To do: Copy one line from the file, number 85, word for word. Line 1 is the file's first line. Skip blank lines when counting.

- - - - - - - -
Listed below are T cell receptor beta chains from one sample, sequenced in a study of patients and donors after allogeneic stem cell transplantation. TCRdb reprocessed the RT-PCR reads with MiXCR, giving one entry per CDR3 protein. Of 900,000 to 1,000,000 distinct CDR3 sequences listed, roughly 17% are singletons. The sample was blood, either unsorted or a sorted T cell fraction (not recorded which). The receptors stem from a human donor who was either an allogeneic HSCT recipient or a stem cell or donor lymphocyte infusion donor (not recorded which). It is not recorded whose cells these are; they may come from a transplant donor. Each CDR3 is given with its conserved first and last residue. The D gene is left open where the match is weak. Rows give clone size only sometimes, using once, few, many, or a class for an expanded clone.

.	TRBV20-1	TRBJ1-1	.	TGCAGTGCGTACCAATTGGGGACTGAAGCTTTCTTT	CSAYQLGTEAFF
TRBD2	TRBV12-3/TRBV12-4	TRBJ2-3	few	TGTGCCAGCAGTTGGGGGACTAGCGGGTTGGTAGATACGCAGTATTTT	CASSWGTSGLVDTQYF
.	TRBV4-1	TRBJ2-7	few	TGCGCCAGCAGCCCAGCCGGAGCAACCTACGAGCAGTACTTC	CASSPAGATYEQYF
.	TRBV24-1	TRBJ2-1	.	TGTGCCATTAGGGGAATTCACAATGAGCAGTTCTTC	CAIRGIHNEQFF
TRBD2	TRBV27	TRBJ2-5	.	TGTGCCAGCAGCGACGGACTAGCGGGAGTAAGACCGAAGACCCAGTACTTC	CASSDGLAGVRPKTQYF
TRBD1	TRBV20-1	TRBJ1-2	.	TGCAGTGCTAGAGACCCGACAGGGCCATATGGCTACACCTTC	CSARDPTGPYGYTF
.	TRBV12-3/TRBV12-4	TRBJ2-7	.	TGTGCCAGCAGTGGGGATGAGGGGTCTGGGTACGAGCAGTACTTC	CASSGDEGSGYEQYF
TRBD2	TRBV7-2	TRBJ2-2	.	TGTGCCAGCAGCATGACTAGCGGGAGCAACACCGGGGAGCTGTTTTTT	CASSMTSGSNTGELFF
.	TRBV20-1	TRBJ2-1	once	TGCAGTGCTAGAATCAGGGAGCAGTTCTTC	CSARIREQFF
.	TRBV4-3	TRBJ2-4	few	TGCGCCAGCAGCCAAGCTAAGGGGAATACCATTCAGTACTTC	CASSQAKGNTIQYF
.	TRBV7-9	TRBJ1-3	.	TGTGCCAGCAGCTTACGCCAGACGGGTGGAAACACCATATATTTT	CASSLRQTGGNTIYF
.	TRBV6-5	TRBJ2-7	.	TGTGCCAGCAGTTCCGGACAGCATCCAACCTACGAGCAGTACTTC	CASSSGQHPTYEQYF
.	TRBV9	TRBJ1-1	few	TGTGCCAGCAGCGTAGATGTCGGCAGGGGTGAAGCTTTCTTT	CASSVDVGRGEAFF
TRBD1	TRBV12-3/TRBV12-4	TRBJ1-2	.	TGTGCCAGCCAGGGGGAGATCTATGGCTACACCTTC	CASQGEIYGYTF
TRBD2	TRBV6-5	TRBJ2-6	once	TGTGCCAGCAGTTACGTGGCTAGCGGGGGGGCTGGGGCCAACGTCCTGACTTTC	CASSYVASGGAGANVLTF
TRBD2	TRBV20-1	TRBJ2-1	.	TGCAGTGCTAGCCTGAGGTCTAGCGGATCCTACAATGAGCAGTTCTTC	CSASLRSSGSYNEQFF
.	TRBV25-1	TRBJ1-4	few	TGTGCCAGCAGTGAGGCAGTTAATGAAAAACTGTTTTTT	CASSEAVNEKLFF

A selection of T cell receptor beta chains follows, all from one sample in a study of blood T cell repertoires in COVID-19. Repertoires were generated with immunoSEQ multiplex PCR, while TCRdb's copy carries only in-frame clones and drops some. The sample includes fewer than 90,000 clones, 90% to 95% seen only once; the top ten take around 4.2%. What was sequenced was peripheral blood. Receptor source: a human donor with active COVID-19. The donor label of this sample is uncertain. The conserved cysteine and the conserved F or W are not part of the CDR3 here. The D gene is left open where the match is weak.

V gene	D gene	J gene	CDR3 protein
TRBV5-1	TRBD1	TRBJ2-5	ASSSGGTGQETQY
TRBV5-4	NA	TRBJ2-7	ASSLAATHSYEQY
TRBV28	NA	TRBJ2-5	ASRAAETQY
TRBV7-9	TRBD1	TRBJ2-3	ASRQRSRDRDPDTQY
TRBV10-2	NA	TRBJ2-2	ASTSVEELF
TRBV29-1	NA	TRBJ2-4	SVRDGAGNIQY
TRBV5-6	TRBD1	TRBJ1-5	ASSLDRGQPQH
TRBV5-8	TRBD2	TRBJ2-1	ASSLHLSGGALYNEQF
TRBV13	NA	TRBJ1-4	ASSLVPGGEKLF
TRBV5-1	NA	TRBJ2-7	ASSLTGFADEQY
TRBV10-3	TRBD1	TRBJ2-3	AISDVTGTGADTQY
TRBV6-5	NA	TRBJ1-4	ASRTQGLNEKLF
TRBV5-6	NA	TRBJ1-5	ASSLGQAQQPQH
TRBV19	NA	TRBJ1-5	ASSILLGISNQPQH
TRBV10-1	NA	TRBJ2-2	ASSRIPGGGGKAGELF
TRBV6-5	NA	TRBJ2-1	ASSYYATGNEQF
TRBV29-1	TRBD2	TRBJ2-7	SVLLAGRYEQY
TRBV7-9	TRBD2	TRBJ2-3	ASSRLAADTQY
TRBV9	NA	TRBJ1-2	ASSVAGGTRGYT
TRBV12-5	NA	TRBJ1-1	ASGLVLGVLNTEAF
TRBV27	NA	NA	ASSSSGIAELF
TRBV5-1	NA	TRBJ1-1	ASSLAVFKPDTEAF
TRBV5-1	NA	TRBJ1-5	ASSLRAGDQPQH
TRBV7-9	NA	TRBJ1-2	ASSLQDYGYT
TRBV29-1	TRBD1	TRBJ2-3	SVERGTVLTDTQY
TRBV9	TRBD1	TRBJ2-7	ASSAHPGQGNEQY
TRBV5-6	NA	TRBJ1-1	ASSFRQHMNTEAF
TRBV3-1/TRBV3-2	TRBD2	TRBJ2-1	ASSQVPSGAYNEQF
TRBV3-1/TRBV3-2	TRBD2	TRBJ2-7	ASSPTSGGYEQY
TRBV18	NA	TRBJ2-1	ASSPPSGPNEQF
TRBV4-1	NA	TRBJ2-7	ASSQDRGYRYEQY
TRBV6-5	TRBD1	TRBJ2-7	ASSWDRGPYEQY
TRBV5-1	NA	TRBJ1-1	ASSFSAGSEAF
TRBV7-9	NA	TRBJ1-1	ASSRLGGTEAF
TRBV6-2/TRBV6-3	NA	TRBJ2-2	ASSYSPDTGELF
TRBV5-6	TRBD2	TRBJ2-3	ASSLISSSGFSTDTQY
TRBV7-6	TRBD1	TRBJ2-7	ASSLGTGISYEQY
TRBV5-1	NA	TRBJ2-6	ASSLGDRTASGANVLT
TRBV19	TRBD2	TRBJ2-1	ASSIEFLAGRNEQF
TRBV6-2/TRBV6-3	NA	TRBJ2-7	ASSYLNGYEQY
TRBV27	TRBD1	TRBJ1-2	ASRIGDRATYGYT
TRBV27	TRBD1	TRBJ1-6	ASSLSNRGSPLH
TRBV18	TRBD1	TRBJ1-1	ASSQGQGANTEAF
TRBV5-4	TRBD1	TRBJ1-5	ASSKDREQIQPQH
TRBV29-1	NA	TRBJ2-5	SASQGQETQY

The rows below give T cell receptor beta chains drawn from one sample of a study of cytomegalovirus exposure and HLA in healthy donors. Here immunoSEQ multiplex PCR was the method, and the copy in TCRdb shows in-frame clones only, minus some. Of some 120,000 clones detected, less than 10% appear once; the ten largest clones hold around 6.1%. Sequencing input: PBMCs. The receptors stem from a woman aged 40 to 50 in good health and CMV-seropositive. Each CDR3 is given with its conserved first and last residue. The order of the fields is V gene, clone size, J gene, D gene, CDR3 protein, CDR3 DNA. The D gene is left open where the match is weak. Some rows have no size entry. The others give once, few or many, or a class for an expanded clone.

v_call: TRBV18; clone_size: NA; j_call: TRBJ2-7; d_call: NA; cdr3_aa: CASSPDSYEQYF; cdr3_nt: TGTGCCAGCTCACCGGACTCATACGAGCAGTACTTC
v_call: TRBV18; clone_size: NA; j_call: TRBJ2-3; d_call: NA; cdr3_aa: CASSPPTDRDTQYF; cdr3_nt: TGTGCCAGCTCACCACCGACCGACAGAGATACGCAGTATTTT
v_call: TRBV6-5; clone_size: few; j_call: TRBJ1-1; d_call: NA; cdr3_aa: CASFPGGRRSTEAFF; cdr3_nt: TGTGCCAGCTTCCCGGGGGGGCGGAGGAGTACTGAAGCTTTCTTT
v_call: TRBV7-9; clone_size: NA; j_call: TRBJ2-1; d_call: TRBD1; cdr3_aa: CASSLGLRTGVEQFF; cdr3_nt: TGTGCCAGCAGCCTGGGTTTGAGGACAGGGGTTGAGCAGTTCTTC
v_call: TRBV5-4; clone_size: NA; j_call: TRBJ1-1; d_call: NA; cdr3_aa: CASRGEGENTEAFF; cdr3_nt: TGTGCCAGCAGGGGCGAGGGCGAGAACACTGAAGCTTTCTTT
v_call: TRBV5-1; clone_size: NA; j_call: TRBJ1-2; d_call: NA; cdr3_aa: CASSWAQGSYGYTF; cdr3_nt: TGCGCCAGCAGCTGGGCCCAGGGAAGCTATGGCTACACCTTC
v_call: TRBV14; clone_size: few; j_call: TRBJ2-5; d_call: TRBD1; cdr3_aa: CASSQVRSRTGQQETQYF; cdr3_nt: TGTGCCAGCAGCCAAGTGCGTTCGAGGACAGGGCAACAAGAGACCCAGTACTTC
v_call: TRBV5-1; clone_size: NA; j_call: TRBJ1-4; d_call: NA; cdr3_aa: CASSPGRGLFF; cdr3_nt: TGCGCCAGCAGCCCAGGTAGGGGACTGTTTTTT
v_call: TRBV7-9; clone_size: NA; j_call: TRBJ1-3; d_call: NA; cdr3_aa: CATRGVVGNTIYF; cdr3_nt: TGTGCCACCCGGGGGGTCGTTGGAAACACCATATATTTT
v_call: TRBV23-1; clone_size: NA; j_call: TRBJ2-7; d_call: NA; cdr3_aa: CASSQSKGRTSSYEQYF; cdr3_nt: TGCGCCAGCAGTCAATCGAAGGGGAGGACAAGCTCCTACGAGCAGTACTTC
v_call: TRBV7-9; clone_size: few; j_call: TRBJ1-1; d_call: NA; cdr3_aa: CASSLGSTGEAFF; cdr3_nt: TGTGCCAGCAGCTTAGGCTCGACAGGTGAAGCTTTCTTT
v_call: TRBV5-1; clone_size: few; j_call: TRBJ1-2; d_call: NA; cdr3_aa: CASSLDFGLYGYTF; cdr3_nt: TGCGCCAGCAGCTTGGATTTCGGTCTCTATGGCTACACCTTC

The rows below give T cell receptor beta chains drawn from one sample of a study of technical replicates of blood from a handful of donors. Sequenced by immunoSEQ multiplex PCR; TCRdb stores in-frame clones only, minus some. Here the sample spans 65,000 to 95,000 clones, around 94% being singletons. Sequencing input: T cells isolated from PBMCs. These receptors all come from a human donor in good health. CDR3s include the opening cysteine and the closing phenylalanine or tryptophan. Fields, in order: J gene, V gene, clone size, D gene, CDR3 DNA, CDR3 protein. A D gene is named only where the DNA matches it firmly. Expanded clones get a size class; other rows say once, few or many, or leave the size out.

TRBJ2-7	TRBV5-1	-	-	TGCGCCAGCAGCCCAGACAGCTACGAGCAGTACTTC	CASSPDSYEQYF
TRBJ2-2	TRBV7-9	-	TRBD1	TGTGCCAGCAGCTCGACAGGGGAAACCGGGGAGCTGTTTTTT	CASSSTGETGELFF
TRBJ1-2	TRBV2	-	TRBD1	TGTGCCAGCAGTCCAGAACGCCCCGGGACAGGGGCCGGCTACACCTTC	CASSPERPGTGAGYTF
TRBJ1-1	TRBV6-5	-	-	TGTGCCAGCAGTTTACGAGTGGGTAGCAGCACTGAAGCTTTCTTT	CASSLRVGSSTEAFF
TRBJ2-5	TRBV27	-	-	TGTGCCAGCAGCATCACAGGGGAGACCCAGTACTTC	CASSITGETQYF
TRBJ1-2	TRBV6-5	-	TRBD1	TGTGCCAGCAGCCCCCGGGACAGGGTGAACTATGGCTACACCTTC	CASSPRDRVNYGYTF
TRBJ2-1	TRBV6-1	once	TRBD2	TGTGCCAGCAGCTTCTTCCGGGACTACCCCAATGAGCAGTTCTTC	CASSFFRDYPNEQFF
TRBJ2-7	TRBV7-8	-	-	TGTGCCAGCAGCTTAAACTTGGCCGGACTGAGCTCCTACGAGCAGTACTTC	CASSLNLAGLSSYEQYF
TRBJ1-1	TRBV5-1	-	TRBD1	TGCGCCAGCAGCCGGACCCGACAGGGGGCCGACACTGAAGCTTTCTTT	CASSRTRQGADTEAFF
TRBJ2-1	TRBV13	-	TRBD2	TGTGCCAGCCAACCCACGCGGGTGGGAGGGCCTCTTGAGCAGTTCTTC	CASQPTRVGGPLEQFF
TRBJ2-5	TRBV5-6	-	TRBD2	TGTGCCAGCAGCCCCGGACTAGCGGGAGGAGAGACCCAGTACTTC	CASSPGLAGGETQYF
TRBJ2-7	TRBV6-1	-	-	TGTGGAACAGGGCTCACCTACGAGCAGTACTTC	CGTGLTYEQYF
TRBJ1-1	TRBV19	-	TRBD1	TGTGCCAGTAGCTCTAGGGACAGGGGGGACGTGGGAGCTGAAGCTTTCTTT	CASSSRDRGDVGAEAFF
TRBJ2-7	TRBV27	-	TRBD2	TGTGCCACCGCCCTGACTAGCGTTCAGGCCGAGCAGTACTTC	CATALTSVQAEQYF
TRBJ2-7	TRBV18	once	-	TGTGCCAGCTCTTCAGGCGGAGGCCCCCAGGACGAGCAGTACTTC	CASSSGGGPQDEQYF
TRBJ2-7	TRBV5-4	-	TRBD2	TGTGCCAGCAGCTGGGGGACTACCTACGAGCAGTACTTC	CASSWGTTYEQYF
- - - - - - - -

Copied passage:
TRBJ1-2	TRBV6-5	-	TRBD1	TGTGCCAGCAGCCCCCGGGACAGGGTGAACTATGGCTACACCTTC	CASSPRDRVNYGYTF